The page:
There is a misconception that younger generations have no loyalty or refuse to engage in loyalty programs. Thus, the loyalty program industry has resolved itself to an “Us vs. Them” mentality, which sounds a lot like giving up – “Wlep, they don’t like us, so I guess there’s nothing we can do.” The truth is, Millennials, and Gen Z, are just like everyone else, they like to be rewarded, and incentivized. In fact, new studies show that Millennials are actually more influenced by loyalty programs than older generations.
In a recent study by BNN, which polled over 50,000 consumers in North America, found that Millennials and Gen Z consumers spend more with their loyalty programs (65%) versus Boomers (56%). The key difference is that Boomers were more satisfied with their loyalty programs (49%) compared to younger consumers (30%). So, the problem is not that Millennials don’t like loyalty programs, they just want a better loyalty experience.
First of all, loyalty programs struggle from something we’ll call “untrustworthy loyalty”. For instance, Starbucks, one of the most celebrated loyalty programs for its omni-channel experience, made a change that questioned the sanctity of all loyalty programs everywhere. Originally, the program rewarded customers with 1 Gold Star each time they made a purchase. Once you reached 12 Gold Stars, you could redeem for a food or beverage reward of your liking. However, Starbucks decided that loyalty to the brand wasn’t enough. Instead, the program would reward based on how much, rather than how frequently. Now, customers earn 2 stars for every dollar spent and must reach 125 Gold Stars in order to redeem.
In 2011, Air Miles, a popular Canadian travel rewards program, announced that all points earned from the beginning of the program, would expire in 2017. Needless to say, by late 2016, loyalists were scrambling to redeem their miles. Then, in an effort to rectify the situation, they retracted their expiration date only one month before the expiry. Therefore, those who cashed in their rewards were left with nothing, when they could have continued saving.
How can corporations expect consumers to invest in rewards programs, when they make changes that benefit them, at any given time?
Modern loyalty programs must communicate a clear path to earning and redeeming, and consider the consequences of altering a program’s point system after it has been rolled out.
The second largest problem with loyalty programs – and likely the most obvious – is lack of accessibility. In a report by eMarketer, 54% of US loyalty program members say it’s frustrating when programs can’t be easily accessed on smartphones or when an app download is required. The most popular solution? Text message. 37% prefer accessing loyalty program information, such as balance or redemption details, via a periodic text message. Additionally, consumers have an aversion to wasting precious real estate on their phone by downloading a loyalty app. The chart below reveals consumers most preferred channel for accessing loyalty program information:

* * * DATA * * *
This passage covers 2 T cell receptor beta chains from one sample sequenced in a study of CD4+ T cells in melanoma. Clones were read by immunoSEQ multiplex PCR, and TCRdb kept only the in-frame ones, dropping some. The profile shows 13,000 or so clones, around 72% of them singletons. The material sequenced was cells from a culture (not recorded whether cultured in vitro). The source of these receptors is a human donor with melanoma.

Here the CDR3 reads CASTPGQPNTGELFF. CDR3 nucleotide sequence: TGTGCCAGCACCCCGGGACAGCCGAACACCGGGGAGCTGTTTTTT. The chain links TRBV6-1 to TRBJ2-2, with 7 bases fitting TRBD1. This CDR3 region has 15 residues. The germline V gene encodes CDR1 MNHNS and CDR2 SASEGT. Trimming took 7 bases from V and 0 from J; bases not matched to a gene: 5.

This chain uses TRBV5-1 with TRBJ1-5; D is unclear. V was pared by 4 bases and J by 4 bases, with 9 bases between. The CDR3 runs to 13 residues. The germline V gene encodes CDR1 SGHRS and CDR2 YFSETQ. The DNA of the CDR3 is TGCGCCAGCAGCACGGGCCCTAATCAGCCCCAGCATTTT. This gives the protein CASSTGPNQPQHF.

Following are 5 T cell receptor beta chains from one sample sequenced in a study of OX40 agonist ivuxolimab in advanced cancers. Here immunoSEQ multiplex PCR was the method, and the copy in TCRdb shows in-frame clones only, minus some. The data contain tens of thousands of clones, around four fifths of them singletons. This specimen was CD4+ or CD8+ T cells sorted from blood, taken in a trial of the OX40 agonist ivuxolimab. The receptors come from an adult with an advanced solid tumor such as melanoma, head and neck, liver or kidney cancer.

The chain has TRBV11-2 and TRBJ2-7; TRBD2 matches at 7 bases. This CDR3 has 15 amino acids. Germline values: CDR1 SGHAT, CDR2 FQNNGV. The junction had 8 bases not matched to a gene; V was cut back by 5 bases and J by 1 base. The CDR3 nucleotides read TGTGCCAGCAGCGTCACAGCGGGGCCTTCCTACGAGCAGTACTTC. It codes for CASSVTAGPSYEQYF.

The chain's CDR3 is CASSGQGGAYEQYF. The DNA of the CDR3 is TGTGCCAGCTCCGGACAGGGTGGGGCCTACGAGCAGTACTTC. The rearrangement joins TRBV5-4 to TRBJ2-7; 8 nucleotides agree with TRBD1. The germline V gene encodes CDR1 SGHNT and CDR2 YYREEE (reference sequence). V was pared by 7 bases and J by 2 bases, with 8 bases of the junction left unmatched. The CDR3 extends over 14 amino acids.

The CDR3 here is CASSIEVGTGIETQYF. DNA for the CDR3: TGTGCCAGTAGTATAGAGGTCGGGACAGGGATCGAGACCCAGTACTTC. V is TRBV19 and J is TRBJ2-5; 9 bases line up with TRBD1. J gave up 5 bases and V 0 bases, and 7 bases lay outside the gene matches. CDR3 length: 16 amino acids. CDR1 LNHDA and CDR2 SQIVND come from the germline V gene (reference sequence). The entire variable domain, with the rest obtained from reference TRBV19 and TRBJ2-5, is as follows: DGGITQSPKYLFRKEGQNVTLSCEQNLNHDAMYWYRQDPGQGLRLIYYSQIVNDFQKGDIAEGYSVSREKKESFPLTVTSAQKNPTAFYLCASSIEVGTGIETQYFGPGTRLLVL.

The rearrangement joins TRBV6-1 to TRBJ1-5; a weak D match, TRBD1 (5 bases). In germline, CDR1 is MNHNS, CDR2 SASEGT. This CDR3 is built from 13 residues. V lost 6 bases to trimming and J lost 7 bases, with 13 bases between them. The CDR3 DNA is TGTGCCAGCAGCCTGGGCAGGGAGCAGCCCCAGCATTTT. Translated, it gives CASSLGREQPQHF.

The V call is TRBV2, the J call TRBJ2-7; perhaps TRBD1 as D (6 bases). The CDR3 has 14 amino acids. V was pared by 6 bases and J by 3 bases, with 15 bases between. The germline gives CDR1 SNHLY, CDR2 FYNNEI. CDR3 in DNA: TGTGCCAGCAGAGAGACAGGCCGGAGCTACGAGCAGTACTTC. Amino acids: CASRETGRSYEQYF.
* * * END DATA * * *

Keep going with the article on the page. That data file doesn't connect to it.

Therefore, it’s important for companies to improve accessibility not just through an app, but through mobile channels such as e-mail and text message.
So, Who’s Getting Loyalty Right?
The feature image for this post was no accident. Yesterday, Amazon announced that its loyalty program, Amazon Prime, now has 100 million members globally. The ease, simplicity, and accessibility of the program makes it a winning formula, especially amongst younger generations. And with Amazon’s Jeff Bezos at the helm, we doubt this is the last we’ll see from innovations in the loyalty space.
The data shows that companies who adopt new technologies are favoured by consumers. BNN reported that 91% of loyalty members want to engage with brands using emerging technologies, such as augmented reality. Bob Macdonald, president and CEO of Bond Brand Loyalty said,
“…the loyalty game is changing as evidenced by new players, evolving experiences (human and digital) and increased customer expectations. Regardless of sector, brands need to rethink their current loyalty strategy in order to increase customer engagement and build loyalty.”
In conclusion, Millennials don’t dislike loyal programs, they just want programs to be more trustworthy and accessible before investing in one.
Easier said than done, right? Loyalty and incentive programs are no easy gambit. In order to compete in today’s marketplace, businesses must be able to optimize and deliver incentives with ease. Learn how to better power your incentive and loyalty programs for today’s consumers here.
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